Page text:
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Re: Soil mix

Post  camprn on 3/12/2012, 7:54 pm

@sadears wrote:
@camprn wrote:Sounds like a plan! From past experience amendments with compost or composted manure, peat, blood and bone meal, a bit of lime or wood ash mixed well with a fork then less compact plantings to allow for cultivation early and then mulch for water retention and weed suppression should get you some good results. Very Happy

I have mushroom compost. So add peat, blood meal, bone meal, and lime or wood ash? How much for a 4x4?

I bought a soil test kit. I guess that would answer that question?

A nursery told me about corn gluten pre-emergent for weeds. Any thoughts? Someone else told me about 5-10-5 fertilizer, but I can't seem to find it.
Mushroom compost is ok. Don't add too much peat, it has no nutritive value but increases the tilth of the soil. If you have any dairy or horse or goat farms nearby, see if they have any composted manure for sale. For a 4x4 a bag or 3.
blood meal, a cup or two sprinkled lightly. Bonemeal, sprinkle it to cover the soil, not too much. Even less the wood (not charcoal grill) ashes. mix it all together with a garden fork. If you have pH issues at the end of the growing season, add crushed limestone. You can probably find videos on youtube that will show you how to do all this.
The premergent corn gluten treatment... what exaclty is that for and why would you want to use it? I would guess that at this time, unless you turned under a bunch of weeds you won't need it. The time release fertilizer is not something I would recommend just now. It sounds like you want to build the health of your growing soil, (which yields healthy juice veggies) so adding different types of compost will take you in that direction.

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There are certain pursuits which, if not wholly poetic and true, do at least suggest a nobler and finer relation to nature than we know. The keeping of bees, for instance. ~ Henry David Thoreau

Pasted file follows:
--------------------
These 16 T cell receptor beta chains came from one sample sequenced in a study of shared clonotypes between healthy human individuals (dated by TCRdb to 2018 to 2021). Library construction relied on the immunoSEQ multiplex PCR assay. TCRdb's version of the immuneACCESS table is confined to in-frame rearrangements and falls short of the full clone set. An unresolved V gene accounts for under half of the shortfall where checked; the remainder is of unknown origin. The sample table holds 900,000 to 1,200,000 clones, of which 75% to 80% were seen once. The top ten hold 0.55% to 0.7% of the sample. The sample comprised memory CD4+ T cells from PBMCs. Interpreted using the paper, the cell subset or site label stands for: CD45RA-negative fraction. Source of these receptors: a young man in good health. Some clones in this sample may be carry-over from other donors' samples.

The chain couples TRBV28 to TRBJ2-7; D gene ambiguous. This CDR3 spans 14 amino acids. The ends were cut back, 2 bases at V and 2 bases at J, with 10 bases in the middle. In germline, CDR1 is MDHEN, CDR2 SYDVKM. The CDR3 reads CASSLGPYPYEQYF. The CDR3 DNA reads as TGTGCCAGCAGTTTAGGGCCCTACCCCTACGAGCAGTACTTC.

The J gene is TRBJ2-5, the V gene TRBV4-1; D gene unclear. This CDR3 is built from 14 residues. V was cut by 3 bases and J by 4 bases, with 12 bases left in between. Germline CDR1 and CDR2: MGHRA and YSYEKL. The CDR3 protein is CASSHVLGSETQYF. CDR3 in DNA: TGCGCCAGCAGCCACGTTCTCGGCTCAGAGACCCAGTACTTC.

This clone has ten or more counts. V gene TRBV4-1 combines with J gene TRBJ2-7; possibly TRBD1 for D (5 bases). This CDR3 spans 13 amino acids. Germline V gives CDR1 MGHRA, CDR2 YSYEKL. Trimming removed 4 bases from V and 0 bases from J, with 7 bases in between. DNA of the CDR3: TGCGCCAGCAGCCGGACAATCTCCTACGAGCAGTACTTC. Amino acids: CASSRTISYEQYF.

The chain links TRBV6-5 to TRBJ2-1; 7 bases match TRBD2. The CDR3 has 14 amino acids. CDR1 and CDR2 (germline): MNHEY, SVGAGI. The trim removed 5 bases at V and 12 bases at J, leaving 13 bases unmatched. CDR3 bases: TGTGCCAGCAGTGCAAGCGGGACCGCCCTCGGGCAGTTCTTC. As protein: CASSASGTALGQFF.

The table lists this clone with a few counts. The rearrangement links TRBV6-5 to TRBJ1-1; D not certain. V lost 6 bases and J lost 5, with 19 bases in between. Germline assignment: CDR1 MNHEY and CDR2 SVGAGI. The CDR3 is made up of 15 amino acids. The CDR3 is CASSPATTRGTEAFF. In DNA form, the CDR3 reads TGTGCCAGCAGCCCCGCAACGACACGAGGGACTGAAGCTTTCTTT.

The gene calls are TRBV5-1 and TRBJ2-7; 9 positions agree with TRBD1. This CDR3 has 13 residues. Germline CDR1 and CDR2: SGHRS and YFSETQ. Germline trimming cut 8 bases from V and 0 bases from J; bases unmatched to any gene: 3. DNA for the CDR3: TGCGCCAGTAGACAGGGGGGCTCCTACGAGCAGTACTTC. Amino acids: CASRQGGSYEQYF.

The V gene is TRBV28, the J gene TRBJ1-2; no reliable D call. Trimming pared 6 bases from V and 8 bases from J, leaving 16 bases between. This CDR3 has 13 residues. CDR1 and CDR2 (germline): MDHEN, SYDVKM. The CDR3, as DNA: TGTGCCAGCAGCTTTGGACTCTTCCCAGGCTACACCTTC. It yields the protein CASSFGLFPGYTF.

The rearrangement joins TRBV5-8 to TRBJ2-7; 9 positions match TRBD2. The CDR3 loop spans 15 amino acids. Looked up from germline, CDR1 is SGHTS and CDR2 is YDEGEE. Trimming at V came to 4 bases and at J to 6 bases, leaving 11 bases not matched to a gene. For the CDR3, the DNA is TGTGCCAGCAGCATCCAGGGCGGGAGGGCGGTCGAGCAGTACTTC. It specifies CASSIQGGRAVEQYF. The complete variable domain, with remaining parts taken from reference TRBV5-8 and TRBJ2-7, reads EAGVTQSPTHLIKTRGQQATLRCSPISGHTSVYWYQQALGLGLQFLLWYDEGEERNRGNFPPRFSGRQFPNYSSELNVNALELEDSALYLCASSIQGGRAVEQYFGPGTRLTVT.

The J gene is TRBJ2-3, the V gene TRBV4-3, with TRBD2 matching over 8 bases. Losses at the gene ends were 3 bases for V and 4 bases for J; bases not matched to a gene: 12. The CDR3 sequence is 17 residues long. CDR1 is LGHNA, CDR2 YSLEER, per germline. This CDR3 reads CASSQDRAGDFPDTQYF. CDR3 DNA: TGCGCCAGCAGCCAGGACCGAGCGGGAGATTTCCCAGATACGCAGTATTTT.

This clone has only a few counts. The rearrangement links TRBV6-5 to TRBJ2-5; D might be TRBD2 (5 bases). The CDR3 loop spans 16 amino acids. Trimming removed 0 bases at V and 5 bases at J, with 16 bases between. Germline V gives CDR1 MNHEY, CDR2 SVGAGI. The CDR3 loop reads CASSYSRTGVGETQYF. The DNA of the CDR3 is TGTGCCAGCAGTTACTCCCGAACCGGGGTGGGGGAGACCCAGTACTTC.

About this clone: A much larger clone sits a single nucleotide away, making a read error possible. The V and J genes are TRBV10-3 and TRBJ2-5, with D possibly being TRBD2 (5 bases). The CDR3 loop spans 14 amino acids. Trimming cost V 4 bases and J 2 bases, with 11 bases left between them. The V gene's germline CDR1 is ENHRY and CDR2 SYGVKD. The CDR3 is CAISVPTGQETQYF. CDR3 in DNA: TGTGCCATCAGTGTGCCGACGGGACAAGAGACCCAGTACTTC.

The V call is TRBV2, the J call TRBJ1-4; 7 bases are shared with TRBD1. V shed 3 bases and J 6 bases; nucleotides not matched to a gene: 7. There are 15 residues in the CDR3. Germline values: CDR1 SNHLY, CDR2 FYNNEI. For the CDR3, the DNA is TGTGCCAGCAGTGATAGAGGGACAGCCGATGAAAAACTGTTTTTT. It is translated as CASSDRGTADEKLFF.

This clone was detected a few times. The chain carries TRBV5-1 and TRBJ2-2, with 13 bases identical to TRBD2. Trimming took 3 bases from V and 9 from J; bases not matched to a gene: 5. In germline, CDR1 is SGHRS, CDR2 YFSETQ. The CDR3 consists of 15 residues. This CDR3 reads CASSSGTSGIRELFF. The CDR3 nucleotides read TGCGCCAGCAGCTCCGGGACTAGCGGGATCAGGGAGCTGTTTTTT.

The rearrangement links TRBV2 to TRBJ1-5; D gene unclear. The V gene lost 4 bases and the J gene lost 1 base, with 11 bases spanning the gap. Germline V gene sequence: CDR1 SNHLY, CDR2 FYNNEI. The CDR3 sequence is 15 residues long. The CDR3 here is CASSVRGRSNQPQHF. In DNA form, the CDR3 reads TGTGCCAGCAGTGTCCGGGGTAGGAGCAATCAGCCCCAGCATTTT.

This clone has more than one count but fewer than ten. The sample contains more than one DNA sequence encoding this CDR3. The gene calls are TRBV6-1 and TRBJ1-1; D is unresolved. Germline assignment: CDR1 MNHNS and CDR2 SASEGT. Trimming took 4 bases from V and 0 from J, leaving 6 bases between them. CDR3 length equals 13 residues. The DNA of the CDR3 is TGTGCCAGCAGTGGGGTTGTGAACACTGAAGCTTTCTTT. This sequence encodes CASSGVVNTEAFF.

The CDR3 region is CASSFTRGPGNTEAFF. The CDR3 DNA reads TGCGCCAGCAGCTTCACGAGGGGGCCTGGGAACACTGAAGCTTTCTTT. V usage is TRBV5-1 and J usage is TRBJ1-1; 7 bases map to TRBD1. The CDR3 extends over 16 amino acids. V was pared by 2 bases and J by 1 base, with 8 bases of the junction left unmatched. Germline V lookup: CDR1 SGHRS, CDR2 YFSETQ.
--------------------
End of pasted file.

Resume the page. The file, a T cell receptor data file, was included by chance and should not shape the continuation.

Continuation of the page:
http://squarefoot.creatingforum.com/t1306-other-gardening-books

Outlander is outstanding!


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Preemergent corn gluten

Post  sadears on 3/12/2012, 8:56 pm

Thanks for the info.

The corn gluten is for weeds of course Razz The area I put the 4x4s had weed barrier under the gravel. Last couple seasons I developed weeds really bad. Guess the stuff doesn't last forever. I mentioned I didn't put addition weed barrier down when I built the boxes. Spoke to a nursery person who suggested I use it to prevent weeds. One day there's nothing...next they're everywhere. Just trying to get ahead of it.

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pH

Post  sadears on 3/14/2012, 12:17 pm

So I tested my soil. Don't know how accurate it is. but, it showed both beds pH of 8. Nitrogen medium, phosphorus high, and potassium high.

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Re: Soil mix

Post  camprn on 3/14/2012, 1:12 pm

oh boy, correction is in order. It is good to know where to start. Very Happy For a better analysis you may want to send a sample to a lab. There are a few labs listed in this thread.

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There are certain pursuits which, if not wholly poetic and true, do at least suggest a nobler and finer relation to nature than we know. The keeping of bees, for instance. ~ Henry David Thoreau

http://squarefoot.creatingforum.com/t1306-other-gardening-books

Outlander is outstanding!


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Re: Soil mix